Over 100 killed while waiting for aid in Gaza, overall death toll passes 30,000

More than half of Gaza's 2.3 million residents are now homeless and crammed into Rafah on the Egyptian border. Photo: Reuters.

Gaza health authorities said more than 100 Palestinians were shot dead by Israeli forces as they waited for an aid delivery on Thursday, but Israel challenged the death toll and said many of the victims were run over by aid trucks.

At least 104 people were killed and more than 280 wounded in the incident near Gaza City, Palestinian health officials said, and the death toll in nearly five months of war medical teams said they were unable to cope with the volume and severity of the injuries, with dozens of wounded taken to the al-Shifa hospital, which is only partially operational after Israeli raids on the facility.

The incident caused the largest loss of civilian lives in weeks. Palestinian President Mahmoud Abbas said it was an "ugly massacre conducted by the Israeli occupation army on people who waited for aid trucks at the Nabulsi roundabout".

Israel disputed the account provided by health officials in Hamas-run Gaza, which has been bombarded by Israeli forces for months in the war that began after the Palestinian militant group's deadly attack on southern Israel on October 7.

An Israeli military official said two separate incidents had occurred as the convoy of trucks passed into northern Gaza from the south along the main coastal road.

In the first incident, he said aid trucks were surrounded by hundreds of people and in the confusion, dozens were injured or killed, by being trampled or run over by the trucks. As the trucks left, he said, a second incident occurred in which some of the people who rushed the convoy approached Israeli forces including a tank, which then opened fire.

"The soldiers fired warning shots in the air and then fired towards those who posed a threat and did not move away," he told a news briefing. "From our perspective, this is what we understand. We're continuing to review the circumstances."

He said he did not believe the death toll provided by the Palestinian authorities but provided no Israeli estimate, saying "it was a limited response."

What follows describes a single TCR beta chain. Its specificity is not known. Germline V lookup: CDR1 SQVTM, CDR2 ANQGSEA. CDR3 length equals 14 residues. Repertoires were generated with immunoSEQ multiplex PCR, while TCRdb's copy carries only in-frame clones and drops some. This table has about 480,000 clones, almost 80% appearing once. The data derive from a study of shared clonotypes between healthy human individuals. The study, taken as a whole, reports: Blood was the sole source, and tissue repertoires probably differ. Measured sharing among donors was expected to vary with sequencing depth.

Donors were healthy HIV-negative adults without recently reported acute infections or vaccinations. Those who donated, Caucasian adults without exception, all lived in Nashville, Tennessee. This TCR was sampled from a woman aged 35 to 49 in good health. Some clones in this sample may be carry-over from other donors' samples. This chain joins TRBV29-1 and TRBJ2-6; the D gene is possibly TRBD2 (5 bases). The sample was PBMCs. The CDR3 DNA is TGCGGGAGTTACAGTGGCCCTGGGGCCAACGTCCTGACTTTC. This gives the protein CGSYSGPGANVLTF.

Ashraf Al-Qidra, spokesperson for the Gaza health ministry, dismissed the Israeli version of events. He said the latest comments showed Israel "had pre-plotted intentions to carry out the new crime and massacre", and that the death toll could rise.

Palestinian militant group Hamas, which has run the Gaza Strip since 2007, said in a statement that the incident could jeopardise talks in Qatar aimed at securing a ceasefire and the release of Israeli hostages being held by Hamas in the enclave.

US President Joe Biden also acknowledged the potential impact of the incident on efforts to mediate a truce. Asked whether he thought the incident would complicate matters, he said: "I know it will".

One video shared on social media, which Reuters was able to verify as being at the roundabout, showed trucks loaded with many dead bodies, as well as wounded people. Another, which Reuters could not verify, showed bloodstained people being carried in a truck, bodies wrapped in shrouds and doctors treating injured patients on the hospital floor.

"We don't want aid like this. We don't want aid and bullets together. There are many martyrs," a man said in one of the videos.

The US said it was looking into reports of what it called a "serious incident". "We mourn the loss of innocent life and recognise the dire humanitarian situation in Gaza, where innocent Palestinians are just trying to feed their families," a White House National Security Council spokesperson said, adding it underscored the need to get more humanitarian aid into Gaza, including through a potential ceasefire.

The Palestinian health authorities said 30,035 Palestinians had been confirmed killed and more than 70,000 wounded in Israel's offensive, launched after the October 7 attack in which Israel said Hamas gunmen killed 1,200 people and abducted 253.

Much of Gaza has been reduced to rubble and the majority of its 2.3 million population displaced from their homes at least once.

Aid deliveries to northern Gaza have been rare and chaotic, passing through more active military zones to an area where the UN says many people are starving, with videos showing desperate crowds surging around supply trucks.

UN and other relief agencies have complained that Israel has denied attempts they have made to transfer humanitarian aid to northern parts of the enclave, restricting movement and communications.

Juliette Touma, director of communications at UNRWA, the main UN aid agency for Gaza, said there had been a drop of about 50 per cent in the average daily number of trucks entering Gaza. She said, "The clock is ticking fast towards severe hunger, starvation and in some cases famine".

Israel has denied any restrictions on humanitarian aid for civilians in Gaza and has said the UN is responsible for failures to deliver supplies.

On Wednesday, Israel said a convoy of 31 trucks had moved to northern Gaza on Tuesday night and that the UN was responsible for distribution. The UN humanitarian agency OCHA said no UN agency was involved in that aid convoy.

Officials from UNRWA say deliveries have also been hampered by the refusal of uniformed municipal police in Gaza to provide security for the convoys after some were killed in Israeli strikes.

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